Jamie O'Brien surfs at Surf Ranch in Leemore, California, USA on August 9, 2022.
© Trevor Moran/Red Bull Content Pool
Surfing

Mind over matter can be a powerful concept – just ask Jamie O'Brien

The American freesurfer reveals on the Mind Set Win podcast how controlling his mind enables him to take calculated risks and become superhuman on the waves.
By Thomas Peeters
4 min readPublished on
Jamie O’Brien is one of the world's most recognizable surfers, with his unique content rapidly consumed whenever he hits publish. The newly announced Surfing Hall of Fame inductee grew up on the notorious Pipeline wave in Hawaii and became a champion competitor before switching focus to travel the globe looking for the gnarliest waves to film on.
His decades of experience make his exploits often look easy, but, as he explains to host Lisa Ramuschkat on the latest episode of Mind Set Win, life spent chasing mother nature involves "crazy moments" that require a strong mindset to overcome.
Mind Set Win is the podcast that unlocks the winning mental tactics of high performers and elite sports professionals, and then shows how we can apply the same strategies to our daily lives. Every Tuesday, Lisa Ramuschkat hosts an in-depth conversation with a new guest before being joined by York-Peter Klöppel, Head of Mental Performance at the Red Bull Athlete Performance Centre, on Thursday for a breakdown of the interview

Risk vs reward

O'Brien recalls how it was a quote from big wave surfer Garrett McNamara that stuck with him during his formative years learning his craft. “McNamara said, 'I take calculated risks, and the risks are worth the reward',” he remembers.
Knowing that calculated risks are a part of his sport, O'Brien then set about learning his unpredictable environment through intense training and thousands of hours spent in the ocean. The benefits have been long-lasting.
"Putting so much time into the water becomes so valuable," he says. "As when you get to the moment where you're very scared, you trust your ability to survive."
It's a thought process that O’Brien reminds himself of to this day if he’s ever nervous in the water. “I go back into the [memory] bank,” he says, “and remember how much time and hours I’ve put into it, so that I know I can apply all my skills.”

Mind over matter

O’Brien names his approach in these challenging situations as "mind over matter" and he explains to Ramuschkat how the concept gives him the mental strength to remain calm and execute what his brain is telling his body to do.
"Mind over matter is putting yourself and your mind in the right place and zoning in on the task," he says. "It’s where we all, as humans, become superhumans.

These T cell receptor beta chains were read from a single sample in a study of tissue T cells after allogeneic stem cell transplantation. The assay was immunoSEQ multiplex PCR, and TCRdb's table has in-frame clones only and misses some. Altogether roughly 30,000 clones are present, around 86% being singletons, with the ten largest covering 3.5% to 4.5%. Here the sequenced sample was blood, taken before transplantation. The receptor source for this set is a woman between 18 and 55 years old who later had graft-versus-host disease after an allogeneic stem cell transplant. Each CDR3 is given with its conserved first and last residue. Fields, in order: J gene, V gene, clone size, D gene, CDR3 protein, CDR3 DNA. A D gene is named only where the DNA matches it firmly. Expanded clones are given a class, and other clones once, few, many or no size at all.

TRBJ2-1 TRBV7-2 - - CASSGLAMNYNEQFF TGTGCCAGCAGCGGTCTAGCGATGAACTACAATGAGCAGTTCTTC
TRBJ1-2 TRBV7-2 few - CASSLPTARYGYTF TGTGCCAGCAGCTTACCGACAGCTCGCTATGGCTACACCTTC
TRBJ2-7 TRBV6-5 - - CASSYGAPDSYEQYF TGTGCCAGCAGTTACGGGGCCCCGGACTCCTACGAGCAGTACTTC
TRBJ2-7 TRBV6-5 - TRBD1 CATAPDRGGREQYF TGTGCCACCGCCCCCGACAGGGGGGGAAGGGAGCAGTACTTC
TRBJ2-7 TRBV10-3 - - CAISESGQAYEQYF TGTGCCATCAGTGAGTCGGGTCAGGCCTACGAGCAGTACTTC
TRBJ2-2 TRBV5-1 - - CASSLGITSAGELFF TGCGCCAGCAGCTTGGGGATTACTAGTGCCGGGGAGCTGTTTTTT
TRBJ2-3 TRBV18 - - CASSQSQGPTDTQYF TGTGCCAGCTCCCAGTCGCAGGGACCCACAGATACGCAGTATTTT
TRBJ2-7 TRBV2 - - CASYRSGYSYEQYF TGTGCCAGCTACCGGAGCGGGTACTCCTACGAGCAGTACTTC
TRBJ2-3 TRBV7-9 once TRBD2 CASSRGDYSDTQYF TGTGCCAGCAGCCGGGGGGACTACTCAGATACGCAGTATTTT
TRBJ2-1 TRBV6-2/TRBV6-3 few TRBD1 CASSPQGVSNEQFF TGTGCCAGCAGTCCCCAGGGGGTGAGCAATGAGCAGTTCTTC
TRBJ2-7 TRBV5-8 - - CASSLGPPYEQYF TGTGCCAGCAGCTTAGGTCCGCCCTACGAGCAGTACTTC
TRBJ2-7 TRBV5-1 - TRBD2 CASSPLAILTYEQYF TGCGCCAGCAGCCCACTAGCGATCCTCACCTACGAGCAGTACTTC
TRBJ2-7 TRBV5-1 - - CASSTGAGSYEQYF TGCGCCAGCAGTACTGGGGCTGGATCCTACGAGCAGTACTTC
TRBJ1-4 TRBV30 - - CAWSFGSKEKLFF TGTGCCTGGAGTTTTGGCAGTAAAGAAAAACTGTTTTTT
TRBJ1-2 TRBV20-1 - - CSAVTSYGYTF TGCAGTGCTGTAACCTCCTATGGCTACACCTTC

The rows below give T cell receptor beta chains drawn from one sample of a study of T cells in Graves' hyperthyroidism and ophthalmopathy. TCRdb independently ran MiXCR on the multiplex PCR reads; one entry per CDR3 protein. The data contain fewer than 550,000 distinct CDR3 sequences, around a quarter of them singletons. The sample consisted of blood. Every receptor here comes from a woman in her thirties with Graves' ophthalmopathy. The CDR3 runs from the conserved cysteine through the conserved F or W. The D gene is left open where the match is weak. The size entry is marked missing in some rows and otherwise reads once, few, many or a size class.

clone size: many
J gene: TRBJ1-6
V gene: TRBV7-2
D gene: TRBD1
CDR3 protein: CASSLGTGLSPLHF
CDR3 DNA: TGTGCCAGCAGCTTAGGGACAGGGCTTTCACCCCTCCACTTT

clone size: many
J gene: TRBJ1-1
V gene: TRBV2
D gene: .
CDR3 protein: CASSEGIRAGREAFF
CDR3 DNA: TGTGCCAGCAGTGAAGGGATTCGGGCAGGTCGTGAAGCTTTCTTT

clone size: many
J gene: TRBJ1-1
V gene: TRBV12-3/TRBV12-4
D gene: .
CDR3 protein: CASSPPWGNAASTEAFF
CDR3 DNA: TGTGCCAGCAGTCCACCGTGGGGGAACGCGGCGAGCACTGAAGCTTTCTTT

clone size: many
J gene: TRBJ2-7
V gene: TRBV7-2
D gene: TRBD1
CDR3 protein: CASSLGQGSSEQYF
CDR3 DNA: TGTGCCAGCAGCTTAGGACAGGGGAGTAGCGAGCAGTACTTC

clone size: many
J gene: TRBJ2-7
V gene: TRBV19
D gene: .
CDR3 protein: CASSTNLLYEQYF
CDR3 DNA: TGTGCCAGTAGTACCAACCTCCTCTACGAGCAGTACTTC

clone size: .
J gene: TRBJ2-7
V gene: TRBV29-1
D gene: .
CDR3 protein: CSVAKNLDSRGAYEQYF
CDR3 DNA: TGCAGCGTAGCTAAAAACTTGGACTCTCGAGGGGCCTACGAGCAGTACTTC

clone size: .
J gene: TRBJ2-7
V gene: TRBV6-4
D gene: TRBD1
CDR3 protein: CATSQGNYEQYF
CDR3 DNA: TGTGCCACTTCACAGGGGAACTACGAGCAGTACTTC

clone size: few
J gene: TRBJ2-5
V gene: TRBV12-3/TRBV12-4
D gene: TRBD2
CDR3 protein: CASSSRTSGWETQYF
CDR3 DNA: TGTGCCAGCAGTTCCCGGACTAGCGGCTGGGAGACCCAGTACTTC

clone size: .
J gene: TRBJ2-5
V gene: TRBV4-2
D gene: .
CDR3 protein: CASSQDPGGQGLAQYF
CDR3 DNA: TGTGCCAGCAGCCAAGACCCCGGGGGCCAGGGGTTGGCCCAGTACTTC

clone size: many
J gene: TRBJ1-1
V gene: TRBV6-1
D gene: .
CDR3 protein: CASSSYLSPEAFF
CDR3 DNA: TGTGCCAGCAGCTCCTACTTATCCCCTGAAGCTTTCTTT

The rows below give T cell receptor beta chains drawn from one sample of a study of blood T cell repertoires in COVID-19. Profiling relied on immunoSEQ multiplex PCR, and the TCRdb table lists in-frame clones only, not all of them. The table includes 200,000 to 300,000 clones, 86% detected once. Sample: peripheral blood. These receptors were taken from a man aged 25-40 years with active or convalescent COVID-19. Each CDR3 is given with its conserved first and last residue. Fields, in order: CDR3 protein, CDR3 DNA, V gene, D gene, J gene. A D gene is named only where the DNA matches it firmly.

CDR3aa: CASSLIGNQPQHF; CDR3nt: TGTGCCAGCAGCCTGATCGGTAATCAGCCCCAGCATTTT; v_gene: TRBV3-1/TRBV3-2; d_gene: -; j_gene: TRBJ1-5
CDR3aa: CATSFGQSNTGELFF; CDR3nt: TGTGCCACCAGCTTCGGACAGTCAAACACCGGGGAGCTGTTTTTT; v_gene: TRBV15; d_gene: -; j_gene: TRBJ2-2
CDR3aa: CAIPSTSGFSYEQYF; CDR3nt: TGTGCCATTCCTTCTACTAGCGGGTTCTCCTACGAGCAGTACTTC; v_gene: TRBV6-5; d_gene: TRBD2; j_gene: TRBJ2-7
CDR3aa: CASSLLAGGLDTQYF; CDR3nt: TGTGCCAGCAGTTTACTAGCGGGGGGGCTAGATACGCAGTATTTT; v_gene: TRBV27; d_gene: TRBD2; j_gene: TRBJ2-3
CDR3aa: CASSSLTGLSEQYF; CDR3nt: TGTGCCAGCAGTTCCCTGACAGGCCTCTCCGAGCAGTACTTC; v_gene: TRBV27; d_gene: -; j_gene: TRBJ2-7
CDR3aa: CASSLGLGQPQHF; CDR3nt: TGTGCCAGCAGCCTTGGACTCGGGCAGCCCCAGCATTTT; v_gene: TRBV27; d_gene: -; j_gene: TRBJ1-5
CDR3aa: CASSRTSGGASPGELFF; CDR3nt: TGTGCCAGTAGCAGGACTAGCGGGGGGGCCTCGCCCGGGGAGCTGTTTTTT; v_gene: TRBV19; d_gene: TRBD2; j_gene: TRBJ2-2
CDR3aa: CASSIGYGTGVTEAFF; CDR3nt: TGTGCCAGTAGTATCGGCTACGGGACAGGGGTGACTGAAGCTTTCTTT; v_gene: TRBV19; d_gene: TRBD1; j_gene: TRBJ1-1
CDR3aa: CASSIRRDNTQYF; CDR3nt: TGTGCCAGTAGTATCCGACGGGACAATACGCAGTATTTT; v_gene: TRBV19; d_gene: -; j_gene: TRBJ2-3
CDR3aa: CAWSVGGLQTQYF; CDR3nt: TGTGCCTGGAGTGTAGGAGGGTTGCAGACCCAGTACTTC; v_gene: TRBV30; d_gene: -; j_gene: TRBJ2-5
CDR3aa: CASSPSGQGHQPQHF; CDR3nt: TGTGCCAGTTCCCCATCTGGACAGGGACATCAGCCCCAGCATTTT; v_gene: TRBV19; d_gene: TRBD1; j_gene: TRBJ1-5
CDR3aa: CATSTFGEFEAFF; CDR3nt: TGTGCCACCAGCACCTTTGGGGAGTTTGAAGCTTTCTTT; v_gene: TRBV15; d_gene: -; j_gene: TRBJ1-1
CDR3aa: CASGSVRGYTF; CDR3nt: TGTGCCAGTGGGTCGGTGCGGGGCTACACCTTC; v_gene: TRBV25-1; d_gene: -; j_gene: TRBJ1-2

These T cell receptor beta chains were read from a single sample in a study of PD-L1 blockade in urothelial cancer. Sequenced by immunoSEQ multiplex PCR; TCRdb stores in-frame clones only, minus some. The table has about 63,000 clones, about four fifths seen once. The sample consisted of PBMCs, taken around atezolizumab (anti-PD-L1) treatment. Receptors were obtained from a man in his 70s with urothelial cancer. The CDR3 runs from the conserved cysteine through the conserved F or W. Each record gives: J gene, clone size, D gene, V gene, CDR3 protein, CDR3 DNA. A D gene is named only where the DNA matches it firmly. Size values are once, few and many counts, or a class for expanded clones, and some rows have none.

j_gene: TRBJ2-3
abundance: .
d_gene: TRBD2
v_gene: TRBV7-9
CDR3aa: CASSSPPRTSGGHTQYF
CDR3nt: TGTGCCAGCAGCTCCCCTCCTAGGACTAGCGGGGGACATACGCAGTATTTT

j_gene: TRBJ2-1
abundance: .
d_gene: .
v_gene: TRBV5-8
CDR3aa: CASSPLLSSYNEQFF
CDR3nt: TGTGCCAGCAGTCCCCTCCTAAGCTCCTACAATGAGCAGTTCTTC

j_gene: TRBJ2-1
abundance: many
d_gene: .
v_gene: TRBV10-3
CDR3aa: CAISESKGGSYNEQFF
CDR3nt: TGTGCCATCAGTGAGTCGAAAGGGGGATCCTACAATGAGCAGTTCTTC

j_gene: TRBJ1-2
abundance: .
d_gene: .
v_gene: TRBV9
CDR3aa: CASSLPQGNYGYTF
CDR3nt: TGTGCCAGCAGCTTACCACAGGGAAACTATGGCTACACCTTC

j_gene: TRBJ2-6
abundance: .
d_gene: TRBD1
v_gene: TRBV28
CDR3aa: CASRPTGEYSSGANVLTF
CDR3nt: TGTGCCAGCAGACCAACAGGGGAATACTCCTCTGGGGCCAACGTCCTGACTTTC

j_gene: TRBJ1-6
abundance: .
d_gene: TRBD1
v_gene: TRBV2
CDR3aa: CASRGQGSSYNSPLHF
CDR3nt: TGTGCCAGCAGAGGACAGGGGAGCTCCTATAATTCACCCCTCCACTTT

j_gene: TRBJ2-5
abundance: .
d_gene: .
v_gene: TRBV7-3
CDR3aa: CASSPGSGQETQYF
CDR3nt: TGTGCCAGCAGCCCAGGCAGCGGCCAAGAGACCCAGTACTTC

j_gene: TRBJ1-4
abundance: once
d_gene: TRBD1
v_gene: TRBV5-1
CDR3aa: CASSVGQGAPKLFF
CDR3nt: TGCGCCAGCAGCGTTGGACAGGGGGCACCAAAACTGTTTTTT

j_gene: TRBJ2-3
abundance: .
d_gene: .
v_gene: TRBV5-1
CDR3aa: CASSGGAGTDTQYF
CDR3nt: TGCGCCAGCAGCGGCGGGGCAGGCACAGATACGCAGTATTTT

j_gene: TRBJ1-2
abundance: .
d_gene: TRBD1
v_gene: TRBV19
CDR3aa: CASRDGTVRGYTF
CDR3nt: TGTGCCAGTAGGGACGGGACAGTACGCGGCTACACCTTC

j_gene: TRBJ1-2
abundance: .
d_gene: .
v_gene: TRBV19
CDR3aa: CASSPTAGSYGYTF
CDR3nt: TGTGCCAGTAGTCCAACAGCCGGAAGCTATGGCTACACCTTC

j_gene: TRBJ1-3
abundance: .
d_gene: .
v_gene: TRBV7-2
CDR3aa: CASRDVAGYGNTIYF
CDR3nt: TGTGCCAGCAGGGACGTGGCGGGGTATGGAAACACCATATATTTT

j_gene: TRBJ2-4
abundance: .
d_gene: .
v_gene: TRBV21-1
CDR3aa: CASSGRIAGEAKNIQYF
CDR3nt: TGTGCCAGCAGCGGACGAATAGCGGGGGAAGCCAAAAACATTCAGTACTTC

“You go off your instincts and go back to what you know and believe in. It’s very powerful and finding that inner strength is what pushes you through the crazy moments."
Being able to control his emotions and perform to the best of his ability in the eye of a storm has enabled the Hawaiian to frequently push his limits to new heights.
Whether it’s chasing the gnarliest wave, capturing the perfect shot on camera or coming up with an idea that’s never been done before, O'Brien has the mentality to push forward with confidence.
He says: "For me, pushing my limits validates that I'm good enough and that my skill level is where my mindset is. I fight with a lot of these feelings, but some of the heaviest days of your life, when you’re the most scared, are when you’re living the most."
Jamie O'Brien surfing in San Francisco.

O'Brien surveys the frigid surf in San Francisco

© Silvin Morgan/Red Bull Content Pool

Some of the heaviest days of your life, when you’re the most scared, are when you’re living the most.

The routine

Anyone who spends their life at the hands of the elements faces one common challenge: how to analyze the conditions and when to make your move?
O’Brien knows that he can "never win" against Mother Nature, but he's come up with a daily routine that helps him get in the right frame of mind to attack the day.
"I have this one thing in my mind from living at Pipeline my whole life," O'Brien reveals. "I wake up, drink my coffee, walk my dogs and then analyze the conditions.
"I look for three sets of waves and if those three sets of waves spit out white foam three times, I know I'm going out there."
Watch out for Thursday's Part B episode, in which the Head of Mental Performance at the Red Bull APC, York-Peter Klöppel, extracts the most valuable takeaways from the interview.

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Jamie O’Brien

Jamie O’Brien has made it in the world of professional surfing because he's doing things that nobody else can do.

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